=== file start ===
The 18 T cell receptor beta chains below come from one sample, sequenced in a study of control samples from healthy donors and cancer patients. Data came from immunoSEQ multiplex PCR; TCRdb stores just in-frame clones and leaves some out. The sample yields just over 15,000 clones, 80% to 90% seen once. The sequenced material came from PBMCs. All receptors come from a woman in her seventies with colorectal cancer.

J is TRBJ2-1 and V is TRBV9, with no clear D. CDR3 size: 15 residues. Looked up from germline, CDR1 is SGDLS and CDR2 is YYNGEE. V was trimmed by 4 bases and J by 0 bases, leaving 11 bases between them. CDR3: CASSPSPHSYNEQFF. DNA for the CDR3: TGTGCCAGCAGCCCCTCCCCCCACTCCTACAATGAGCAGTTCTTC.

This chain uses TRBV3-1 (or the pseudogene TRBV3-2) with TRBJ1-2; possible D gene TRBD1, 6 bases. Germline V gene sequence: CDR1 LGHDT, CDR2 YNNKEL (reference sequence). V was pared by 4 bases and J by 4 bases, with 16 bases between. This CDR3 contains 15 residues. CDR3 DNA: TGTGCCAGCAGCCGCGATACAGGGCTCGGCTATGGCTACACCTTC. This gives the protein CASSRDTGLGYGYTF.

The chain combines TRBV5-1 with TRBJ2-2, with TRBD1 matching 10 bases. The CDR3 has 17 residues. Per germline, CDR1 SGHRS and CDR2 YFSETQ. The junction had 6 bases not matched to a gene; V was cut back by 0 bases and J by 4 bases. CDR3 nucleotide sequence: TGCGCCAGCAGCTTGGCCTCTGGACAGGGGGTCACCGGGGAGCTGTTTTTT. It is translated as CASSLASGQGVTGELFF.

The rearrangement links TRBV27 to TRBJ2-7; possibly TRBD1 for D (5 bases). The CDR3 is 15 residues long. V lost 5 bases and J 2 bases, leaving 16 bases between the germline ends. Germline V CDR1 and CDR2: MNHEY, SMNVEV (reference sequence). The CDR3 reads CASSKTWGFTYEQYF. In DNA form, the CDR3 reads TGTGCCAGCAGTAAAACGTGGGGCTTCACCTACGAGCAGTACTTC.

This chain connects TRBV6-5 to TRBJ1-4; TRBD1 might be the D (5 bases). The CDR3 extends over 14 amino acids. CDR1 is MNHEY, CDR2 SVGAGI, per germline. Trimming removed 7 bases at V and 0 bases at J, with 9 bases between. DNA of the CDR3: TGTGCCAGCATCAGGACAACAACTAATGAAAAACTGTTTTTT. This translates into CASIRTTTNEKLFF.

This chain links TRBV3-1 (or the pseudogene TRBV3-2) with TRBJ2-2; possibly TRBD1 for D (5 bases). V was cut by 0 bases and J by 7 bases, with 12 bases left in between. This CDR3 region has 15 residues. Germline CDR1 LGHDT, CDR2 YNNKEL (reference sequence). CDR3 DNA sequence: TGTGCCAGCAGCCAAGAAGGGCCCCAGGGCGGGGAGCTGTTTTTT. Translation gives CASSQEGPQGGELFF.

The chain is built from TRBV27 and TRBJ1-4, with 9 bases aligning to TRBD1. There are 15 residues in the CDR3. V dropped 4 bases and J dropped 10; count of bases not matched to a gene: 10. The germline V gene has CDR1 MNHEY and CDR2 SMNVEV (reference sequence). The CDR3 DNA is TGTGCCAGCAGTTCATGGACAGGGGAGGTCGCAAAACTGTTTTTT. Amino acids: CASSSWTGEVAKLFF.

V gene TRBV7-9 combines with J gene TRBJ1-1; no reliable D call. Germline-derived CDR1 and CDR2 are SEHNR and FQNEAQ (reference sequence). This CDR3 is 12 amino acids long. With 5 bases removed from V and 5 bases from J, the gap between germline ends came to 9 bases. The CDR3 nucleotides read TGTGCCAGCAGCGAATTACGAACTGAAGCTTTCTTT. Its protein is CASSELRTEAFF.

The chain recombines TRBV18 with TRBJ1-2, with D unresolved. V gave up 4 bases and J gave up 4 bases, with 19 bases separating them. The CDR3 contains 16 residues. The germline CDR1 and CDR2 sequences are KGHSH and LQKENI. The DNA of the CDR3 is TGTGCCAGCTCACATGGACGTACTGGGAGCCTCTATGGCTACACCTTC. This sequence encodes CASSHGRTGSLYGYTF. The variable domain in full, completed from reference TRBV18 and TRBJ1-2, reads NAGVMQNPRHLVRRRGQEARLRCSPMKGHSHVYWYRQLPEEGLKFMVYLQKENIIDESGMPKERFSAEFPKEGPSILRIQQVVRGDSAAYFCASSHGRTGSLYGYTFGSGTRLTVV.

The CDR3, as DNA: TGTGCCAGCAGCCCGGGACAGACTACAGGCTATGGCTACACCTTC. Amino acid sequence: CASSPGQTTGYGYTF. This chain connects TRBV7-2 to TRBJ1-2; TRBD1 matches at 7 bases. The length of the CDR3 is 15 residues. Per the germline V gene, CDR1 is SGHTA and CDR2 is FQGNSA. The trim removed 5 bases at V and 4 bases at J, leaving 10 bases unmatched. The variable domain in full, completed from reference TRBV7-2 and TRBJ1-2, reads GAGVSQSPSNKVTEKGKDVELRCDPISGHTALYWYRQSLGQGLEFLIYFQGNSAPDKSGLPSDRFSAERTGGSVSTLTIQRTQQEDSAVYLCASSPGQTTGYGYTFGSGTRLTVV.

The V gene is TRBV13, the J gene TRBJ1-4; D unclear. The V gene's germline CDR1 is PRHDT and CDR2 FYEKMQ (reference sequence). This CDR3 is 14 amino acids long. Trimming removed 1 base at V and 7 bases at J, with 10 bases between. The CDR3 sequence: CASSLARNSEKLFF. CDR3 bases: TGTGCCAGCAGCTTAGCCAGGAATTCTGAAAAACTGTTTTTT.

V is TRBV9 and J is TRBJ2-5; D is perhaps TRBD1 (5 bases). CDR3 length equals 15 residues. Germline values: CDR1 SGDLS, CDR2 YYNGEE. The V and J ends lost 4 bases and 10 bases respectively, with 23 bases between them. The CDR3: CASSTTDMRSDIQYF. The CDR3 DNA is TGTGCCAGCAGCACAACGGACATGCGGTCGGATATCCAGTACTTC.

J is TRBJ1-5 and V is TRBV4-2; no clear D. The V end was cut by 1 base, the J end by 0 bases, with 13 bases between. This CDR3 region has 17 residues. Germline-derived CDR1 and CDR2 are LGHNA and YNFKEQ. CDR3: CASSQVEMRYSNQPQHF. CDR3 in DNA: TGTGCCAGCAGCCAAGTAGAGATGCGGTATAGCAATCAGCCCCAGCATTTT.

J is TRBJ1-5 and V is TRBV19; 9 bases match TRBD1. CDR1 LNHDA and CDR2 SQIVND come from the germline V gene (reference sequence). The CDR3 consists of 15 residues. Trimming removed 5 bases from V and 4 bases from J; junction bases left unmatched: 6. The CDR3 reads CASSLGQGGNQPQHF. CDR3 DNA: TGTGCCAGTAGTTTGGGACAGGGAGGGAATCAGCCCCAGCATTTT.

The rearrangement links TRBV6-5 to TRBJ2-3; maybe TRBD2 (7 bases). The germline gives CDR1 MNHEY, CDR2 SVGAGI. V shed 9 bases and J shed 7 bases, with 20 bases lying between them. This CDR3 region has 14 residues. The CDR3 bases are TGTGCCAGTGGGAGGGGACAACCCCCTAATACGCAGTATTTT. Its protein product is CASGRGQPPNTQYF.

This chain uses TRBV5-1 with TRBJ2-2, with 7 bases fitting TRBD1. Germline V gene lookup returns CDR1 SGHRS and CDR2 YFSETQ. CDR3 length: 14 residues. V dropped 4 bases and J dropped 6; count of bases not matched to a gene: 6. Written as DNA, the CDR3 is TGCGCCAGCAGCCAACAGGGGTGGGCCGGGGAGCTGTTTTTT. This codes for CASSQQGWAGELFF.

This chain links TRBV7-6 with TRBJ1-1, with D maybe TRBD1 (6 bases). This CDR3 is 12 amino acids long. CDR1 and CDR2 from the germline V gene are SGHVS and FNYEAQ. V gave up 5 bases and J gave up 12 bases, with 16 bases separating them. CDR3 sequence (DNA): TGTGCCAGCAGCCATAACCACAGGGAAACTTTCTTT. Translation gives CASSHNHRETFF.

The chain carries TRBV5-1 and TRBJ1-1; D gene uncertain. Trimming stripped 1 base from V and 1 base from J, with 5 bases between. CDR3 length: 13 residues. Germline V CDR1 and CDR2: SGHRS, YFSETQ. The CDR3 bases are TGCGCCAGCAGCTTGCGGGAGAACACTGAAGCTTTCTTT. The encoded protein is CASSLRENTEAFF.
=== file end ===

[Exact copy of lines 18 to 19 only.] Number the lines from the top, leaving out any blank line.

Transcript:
This chain links TRBV7-6 with TRBJ1-1, with D maybe TRBD1 (6 bases). This CDR3 is 12 amino acids long. CDR1 and CDR2 from the germline V gene are SGHVS and FNYEAQ. V gave up 5 bases and J gave up 12 bases, with 16 bases separating them. CDR3 sequence (DNA): TGTGCCAGCAGCCATAACCACAGGGAAACTTTCTTT. Translation gives CASSHNHRETFF.

The chain carries TRBV5-1 and TRBJ1-1; D gene uncertain. Trimming stripped 1 base from V and 1 base from J, with 5 bases between. CDR3 length: 13 residues. Germline V CDR1 and CDR2: SGHRS, YFSETQ. The CDR3 bases are TGCGCCAGCAGCTTGCGGGAGAACACTGAAGCTTTCTTT. The encoded protein is CASSLRENTEAFF.